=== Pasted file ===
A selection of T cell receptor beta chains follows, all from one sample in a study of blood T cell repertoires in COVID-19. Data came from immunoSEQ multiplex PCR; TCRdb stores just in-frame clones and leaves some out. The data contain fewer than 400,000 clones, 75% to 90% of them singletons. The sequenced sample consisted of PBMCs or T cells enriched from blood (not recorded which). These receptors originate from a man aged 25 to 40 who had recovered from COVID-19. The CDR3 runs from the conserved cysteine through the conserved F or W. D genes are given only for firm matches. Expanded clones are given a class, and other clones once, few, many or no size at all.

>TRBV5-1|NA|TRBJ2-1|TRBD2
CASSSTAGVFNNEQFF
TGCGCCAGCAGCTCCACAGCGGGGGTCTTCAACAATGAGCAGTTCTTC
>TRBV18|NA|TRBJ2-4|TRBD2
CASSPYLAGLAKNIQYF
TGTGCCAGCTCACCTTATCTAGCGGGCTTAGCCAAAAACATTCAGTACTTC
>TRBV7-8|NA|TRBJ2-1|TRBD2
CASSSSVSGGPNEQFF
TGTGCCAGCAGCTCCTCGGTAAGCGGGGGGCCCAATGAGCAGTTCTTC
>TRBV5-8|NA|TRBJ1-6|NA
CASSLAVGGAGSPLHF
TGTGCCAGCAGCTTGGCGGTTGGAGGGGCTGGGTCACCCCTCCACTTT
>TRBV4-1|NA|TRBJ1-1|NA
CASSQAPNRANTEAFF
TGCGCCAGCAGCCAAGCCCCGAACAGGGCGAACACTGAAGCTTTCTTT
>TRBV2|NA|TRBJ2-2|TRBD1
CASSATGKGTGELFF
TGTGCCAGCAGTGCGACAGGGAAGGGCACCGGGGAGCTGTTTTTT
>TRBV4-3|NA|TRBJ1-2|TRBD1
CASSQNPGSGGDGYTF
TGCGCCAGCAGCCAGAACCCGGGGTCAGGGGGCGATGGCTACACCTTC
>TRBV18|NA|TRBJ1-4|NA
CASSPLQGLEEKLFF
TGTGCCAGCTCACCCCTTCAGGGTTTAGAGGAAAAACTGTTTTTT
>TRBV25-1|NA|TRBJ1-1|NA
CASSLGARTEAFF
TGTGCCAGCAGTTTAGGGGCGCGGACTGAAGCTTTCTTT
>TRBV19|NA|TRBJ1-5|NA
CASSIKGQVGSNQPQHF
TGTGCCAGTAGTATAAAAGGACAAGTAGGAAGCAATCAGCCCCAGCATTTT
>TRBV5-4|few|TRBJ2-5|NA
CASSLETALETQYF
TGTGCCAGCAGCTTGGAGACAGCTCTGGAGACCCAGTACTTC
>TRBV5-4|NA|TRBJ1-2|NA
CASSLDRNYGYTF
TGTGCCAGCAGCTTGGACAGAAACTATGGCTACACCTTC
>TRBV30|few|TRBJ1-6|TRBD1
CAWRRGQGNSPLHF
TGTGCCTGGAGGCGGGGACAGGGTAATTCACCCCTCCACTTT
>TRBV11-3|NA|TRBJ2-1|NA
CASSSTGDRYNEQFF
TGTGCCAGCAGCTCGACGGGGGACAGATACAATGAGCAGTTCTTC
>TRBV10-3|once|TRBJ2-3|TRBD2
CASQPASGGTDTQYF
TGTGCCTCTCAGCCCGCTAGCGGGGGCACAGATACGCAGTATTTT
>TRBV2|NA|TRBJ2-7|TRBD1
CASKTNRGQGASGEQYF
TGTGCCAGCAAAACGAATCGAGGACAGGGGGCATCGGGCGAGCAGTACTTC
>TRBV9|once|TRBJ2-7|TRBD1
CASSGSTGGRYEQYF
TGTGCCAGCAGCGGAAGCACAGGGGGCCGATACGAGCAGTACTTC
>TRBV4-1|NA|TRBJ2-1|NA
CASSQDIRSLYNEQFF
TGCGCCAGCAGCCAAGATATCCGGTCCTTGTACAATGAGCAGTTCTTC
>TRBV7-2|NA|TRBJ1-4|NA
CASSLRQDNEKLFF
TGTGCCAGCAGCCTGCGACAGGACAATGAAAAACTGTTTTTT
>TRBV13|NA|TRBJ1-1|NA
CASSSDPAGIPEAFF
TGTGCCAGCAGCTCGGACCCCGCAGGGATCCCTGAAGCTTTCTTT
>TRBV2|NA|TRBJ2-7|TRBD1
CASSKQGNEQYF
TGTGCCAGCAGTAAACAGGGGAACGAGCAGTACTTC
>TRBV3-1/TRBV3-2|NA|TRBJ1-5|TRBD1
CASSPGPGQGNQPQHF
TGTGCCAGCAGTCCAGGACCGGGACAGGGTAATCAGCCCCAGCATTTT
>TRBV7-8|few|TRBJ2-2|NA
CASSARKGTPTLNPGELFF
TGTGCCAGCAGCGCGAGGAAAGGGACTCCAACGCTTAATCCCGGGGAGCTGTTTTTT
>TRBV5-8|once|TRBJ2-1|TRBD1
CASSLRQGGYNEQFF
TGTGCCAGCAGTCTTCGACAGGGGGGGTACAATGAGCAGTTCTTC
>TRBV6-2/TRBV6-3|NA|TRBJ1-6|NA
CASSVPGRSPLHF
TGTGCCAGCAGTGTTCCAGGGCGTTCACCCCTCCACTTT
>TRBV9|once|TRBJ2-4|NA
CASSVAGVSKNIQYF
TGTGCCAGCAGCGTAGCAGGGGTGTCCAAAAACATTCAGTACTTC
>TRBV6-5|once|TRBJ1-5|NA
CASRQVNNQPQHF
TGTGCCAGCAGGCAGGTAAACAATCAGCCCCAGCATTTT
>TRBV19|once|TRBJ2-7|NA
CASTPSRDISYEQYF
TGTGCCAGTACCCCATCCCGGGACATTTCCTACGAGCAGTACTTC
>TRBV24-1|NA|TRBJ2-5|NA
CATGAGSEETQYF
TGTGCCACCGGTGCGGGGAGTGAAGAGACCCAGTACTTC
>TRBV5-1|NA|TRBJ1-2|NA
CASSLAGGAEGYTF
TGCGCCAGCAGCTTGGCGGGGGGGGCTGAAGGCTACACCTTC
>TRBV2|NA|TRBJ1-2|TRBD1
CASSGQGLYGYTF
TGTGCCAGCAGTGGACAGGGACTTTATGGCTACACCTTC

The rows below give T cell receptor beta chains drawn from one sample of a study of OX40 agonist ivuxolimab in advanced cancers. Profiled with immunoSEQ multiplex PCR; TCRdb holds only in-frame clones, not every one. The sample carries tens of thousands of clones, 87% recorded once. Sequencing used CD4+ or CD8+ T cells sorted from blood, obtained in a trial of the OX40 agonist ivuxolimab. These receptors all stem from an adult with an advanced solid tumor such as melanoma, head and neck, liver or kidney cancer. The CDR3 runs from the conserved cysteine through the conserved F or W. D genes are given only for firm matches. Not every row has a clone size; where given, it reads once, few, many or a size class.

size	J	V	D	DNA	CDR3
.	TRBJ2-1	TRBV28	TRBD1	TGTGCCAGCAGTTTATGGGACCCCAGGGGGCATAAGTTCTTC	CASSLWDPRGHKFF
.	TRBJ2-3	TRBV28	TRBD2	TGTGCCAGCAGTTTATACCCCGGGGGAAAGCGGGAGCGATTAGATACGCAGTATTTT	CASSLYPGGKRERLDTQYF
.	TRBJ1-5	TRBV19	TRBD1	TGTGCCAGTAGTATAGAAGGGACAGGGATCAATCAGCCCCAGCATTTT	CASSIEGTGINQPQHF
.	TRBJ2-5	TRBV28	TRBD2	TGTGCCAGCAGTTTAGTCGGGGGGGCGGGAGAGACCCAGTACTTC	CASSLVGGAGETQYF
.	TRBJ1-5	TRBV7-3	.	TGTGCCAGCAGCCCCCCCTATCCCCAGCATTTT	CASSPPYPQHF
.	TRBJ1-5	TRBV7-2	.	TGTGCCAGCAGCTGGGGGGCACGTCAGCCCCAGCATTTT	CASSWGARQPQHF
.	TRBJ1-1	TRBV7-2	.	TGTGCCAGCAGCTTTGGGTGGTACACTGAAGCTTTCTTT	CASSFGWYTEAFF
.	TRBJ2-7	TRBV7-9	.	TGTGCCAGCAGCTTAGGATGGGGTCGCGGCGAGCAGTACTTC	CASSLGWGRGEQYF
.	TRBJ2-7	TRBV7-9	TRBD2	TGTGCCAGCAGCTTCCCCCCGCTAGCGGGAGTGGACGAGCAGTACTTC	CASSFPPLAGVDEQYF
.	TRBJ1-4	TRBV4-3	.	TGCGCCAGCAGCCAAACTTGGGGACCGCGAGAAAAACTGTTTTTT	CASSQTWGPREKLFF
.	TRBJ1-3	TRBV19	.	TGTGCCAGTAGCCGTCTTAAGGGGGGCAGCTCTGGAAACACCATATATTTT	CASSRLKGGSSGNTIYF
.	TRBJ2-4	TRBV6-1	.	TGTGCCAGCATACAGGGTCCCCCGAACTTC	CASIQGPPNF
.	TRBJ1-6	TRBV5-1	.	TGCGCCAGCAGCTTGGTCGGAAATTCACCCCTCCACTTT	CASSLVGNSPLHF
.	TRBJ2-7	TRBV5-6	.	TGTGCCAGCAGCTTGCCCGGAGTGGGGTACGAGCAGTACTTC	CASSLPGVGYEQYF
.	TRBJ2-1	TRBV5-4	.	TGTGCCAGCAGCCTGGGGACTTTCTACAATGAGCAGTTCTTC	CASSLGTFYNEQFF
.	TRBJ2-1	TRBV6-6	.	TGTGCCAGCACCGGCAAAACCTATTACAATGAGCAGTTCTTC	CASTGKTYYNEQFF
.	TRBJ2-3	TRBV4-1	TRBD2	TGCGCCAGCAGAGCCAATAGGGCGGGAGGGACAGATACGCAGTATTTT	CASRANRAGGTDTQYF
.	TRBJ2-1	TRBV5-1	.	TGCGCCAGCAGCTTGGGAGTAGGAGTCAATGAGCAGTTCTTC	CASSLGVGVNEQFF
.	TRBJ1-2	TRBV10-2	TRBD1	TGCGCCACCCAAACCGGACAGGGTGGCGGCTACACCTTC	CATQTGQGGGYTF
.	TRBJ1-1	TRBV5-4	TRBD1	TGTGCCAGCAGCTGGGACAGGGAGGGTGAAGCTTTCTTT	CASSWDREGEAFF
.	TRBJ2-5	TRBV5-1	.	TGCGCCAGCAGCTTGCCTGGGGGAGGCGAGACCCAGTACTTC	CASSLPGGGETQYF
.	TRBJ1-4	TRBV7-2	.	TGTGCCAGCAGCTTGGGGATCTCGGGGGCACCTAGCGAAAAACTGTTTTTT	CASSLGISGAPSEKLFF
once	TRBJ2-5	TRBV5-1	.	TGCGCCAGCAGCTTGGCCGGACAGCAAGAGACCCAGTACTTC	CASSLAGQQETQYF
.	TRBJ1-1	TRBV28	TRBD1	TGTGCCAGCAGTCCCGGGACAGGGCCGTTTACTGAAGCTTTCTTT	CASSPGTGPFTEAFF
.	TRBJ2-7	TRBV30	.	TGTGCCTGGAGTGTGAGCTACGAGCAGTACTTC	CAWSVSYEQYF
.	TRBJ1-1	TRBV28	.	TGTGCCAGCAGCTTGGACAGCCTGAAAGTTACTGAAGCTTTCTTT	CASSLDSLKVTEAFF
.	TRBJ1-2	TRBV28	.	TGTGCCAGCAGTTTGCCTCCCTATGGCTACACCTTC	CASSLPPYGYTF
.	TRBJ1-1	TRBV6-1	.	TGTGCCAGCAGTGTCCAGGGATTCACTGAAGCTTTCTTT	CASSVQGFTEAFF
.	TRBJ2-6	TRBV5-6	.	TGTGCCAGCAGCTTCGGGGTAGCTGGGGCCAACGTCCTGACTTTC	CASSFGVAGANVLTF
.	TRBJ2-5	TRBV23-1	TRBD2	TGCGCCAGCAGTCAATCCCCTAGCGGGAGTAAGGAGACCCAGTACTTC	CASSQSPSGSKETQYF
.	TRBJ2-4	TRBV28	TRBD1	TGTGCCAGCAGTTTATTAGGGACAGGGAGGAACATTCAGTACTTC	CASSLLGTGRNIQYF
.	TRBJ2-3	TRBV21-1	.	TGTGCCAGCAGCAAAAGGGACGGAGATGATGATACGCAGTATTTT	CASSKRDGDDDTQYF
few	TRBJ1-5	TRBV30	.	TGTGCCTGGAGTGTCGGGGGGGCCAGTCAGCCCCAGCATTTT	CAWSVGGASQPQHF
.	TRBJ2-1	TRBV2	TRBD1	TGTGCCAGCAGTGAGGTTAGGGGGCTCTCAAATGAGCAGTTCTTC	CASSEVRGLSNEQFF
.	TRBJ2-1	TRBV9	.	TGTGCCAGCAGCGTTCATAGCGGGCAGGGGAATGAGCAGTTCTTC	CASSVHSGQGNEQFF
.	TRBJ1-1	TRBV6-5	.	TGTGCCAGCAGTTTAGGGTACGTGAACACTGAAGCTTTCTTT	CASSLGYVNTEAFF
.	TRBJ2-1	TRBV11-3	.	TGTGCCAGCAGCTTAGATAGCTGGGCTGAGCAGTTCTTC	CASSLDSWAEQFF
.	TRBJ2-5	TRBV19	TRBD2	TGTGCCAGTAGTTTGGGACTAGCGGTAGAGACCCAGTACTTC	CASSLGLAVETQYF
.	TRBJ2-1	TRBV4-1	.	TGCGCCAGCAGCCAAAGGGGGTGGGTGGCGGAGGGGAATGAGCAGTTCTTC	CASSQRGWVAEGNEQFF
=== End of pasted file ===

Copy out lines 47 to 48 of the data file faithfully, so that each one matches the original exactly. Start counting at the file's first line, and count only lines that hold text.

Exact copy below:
>TRBV2|NA|TRBJ2-7|TRBD1
CASKTNRGQGASGEQYF